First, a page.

Poisson Processes and Data Loss

Poisson Processes and Data Loss

There are many applications for counting arrivals over time. Perhaps I want to count the arrivals into a store, or shipments into a postal distribution center, or node failures in a cloud cluster, or hard drive failures in a traditional storage array. It's rare that these events come neatly, one after the other, with a…

Commentary: Technical Debt in Machine Learning

Commentary: Technical Debt in Machine Learning

I recently had the opportunity to be a guest on an episode of the On-Premise IT Roundtable podcast, the topic of which was technical debt. (You can listen to the twenty minute episode here, or watch the video version here.) The conventional definition of technical debt, for both consumer and enterprise technology, is the lagging of upgrades,…

Commentary: On Straight As and Salaries

Commentary: On Straight As and Salaries

(Fair warning: this is a personal account.) The systems were designed well, I think. When we were in school or college, passing was supposed to mean you knew the material, basically. A B showed you were pretty good, and an A was only for the smartest students. Not relatively the smartest, but objectively the smartest.…

Commentary: High Level Data Filtration

Commentary: High Level Data Filtration

The consensus over the last five or so years has converged on a conclusion regarding data: we're drowning in it. We have more than we can possibly monitor with our own eyeballs, and certainly more than we know what to do with intelligently. The motto for data scientists has been "More is better." Well, ask…

On Server Efficiency

On Server Efficiency

For the full text of the paper, including all proofs and supplementary lemmata, click to download  Abstract Editor's note: This paper comprises the second chapter of the PhD dissertation by Rachel Traylor. Cha and Lee defined a mathematical notion of server performance by measuring efficiency defined as the long run average number of jobs completed per…

Commentary: Returning to Fundamentals in Tech

Commentary: Returning to Fundamentals in Tech

I once heard a great analogy about the difference between mathematicians and engineers in their problem-solving approaches. If an engineer and a mathematician are tasked with crossing a river, the engineer will create a set of stepping stones and get you across quickly, and safely in most cases. The mathematician will spend a month examining…

Reduce the Problem: Permutations and Modulo Arithmetic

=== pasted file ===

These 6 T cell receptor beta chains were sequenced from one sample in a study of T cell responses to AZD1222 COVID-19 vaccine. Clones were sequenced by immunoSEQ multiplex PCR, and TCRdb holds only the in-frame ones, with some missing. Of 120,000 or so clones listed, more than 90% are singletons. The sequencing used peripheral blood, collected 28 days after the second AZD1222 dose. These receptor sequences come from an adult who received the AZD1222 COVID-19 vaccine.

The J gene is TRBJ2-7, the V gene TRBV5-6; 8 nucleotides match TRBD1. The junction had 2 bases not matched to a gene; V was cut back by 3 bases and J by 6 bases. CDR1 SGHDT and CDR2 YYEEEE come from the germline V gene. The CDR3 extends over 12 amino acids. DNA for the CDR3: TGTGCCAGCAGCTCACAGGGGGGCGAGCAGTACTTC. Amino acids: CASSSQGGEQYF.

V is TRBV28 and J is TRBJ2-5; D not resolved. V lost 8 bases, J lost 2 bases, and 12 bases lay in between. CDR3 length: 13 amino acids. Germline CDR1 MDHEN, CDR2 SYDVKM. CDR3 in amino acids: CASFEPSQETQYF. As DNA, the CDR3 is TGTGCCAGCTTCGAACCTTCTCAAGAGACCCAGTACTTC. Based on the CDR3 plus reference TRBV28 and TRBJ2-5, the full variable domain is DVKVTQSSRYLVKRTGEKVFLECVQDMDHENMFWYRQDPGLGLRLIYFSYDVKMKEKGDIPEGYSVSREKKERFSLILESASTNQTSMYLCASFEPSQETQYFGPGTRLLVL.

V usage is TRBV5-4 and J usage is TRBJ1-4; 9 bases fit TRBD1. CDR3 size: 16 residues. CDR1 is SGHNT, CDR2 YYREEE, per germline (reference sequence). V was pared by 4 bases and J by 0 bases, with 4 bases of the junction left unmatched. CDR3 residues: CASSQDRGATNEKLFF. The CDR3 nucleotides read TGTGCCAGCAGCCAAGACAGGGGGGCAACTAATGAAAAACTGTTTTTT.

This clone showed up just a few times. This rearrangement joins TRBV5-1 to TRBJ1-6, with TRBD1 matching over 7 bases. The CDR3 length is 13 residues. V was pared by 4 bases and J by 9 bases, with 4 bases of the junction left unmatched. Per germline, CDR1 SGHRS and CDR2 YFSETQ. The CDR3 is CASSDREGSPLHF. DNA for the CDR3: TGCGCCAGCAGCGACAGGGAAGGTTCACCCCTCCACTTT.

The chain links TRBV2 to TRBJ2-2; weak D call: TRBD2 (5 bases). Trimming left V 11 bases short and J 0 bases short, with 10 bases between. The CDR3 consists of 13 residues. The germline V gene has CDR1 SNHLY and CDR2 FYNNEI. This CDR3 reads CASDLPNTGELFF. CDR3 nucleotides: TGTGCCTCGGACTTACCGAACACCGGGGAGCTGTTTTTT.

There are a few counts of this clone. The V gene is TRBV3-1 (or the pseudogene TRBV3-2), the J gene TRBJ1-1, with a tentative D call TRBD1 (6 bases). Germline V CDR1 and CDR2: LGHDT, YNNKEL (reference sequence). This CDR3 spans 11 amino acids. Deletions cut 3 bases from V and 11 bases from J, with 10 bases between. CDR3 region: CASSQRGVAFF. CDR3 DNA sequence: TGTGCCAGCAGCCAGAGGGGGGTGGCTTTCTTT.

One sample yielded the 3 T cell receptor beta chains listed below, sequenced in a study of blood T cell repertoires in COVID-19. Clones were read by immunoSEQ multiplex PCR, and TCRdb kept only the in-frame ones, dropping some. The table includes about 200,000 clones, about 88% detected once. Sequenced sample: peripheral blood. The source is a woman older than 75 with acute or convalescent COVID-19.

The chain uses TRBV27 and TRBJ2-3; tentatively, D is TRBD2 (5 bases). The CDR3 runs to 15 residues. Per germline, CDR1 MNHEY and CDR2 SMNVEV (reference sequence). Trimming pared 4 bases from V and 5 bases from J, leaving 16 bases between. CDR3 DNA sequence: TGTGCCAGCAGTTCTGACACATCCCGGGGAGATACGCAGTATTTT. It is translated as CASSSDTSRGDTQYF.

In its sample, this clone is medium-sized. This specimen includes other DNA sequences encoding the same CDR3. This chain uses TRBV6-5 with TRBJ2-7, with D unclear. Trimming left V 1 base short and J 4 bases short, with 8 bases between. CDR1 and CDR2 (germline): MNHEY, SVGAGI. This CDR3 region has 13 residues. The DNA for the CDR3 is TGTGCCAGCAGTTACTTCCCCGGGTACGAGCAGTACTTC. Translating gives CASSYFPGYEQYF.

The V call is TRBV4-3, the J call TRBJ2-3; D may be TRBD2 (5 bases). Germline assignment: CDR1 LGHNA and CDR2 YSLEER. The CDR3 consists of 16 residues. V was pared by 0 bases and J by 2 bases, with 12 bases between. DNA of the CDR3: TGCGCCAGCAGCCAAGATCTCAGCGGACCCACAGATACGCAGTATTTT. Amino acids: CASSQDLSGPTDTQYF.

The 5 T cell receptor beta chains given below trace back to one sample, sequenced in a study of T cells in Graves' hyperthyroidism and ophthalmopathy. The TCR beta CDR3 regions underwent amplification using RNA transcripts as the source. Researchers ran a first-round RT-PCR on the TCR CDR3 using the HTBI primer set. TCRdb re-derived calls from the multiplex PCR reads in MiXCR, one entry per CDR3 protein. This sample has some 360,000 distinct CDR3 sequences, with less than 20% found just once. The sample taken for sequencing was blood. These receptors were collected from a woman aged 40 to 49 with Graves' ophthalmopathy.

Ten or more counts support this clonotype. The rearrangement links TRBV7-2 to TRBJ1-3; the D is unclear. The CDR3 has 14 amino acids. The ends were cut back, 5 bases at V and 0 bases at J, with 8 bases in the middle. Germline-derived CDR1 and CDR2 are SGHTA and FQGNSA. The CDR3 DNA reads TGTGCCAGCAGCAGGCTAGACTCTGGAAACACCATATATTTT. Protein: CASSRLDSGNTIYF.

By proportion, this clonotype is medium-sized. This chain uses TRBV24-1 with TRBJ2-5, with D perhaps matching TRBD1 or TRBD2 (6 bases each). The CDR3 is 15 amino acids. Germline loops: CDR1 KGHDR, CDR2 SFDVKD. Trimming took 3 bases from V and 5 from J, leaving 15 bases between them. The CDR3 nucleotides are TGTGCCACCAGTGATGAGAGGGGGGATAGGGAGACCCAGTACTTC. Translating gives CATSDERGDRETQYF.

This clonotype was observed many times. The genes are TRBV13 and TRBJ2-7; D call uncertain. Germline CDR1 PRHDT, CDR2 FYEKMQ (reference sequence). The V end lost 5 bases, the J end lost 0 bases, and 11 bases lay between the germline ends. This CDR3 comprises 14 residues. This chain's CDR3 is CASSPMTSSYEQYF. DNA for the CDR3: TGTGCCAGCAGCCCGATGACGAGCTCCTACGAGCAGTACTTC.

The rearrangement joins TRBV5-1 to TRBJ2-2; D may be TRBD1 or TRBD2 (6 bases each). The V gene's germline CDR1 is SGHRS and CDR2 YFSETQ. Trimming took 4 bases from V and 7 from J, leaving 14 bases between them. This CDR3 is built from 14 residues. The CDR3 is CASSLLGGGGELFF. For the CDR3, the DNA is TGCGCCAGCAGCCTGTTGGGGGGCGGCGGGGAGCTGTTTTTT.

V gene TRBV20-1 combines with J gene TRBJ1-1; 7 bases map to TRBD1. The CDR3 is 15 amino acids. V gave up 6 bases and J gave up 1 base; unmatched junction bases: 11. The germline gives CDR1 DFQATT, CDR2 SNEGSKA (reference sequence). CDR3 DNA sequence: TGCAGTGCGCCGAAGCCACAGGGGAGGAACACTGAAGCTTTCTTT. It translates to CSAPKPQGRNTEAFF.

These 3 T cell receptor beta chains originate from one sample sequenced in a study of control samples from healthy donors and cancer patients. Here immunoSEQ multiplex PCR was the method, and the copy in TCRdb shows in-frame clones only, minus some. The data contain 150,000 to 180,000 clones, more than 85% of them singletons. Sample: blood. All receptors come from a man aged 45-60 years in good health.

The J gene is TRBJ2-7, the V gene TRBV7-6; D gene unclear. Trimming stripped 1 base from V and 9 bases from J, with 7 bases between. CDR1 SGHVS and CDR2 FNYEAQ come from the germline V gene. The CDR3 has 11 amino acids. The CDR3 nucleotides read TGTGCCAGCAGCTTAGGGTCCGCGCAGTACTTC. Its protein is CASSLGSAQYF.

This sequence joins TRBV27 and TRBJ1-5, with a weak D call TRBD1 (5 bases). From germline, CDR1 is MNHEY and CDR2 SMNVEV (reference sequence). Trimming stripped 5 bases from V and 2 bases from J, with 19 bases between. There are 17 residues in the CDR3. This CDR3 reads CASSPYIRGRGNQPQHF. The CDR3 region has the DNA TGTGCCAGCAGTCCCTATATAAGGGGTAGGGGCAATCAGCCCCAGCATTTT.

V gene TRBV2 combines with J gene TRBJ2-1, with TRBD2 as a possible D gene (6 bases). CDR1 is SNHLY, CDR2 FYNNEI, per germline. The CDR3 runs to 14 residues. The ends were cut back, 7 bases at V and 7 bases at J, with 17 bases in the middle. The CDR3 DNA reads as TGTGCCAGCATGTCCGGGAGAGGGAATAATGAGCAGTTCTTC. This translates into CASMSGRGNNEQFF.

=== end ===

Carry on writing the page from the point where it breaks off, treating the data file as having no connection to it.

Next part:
Reduce the Problem: Permutations and Modulo Arithmetic

We've all seen permutations before. If you have ten distinct items, and rearrange them on a shelf, you've just performed a permutation. A permutation is actually a function that is performing the arrangement on a set of labeled objects. For simplicity, we can just number the objects and work with permuting the numbers.  (more…)

The Gravity of Mathematics: Summary of Tech Field Day at SDC 2017

The Gravity of Mathematics: Summary of Tech Field Day at SDC 2017

Fair warning - this will likely be one of the least technical posts I write. On September 14, I gave a presentation at Tech Field Day that wasn't actually storage related, but rather a call to rekindle the relationship between pure math and industry. Here I'll post the slides from that talk and summarize some of the…

The Central Limit Theorem isn’t a Statistical Silver Bullet

The Central Limit Theorem isn’t a Statistical Silver Bullet

Chances are, if you took anything away from that high school or college statistics class you were dragged into, you remember some vague notion about the Central Limit Theorem. It's likely the most famous theorem in statistics, and the most widely used. Most introductory statistics textbooks state the theorem in broad terms, that as the…

Cauchy Sequences: the Importance of Getting Close

Cauchy Sequences: the Importance of Getting Close

I am an analyst at heart, despite my recent set of algebra posts. Augustin Louis Cauchy can be argued as one of the most influential mathematicians in history, pioneering rigor in the study of calculus, almost singlehandedly inventing complex analysis and real analysis, though he also made contributions to number theory, algebra, and physics.  One…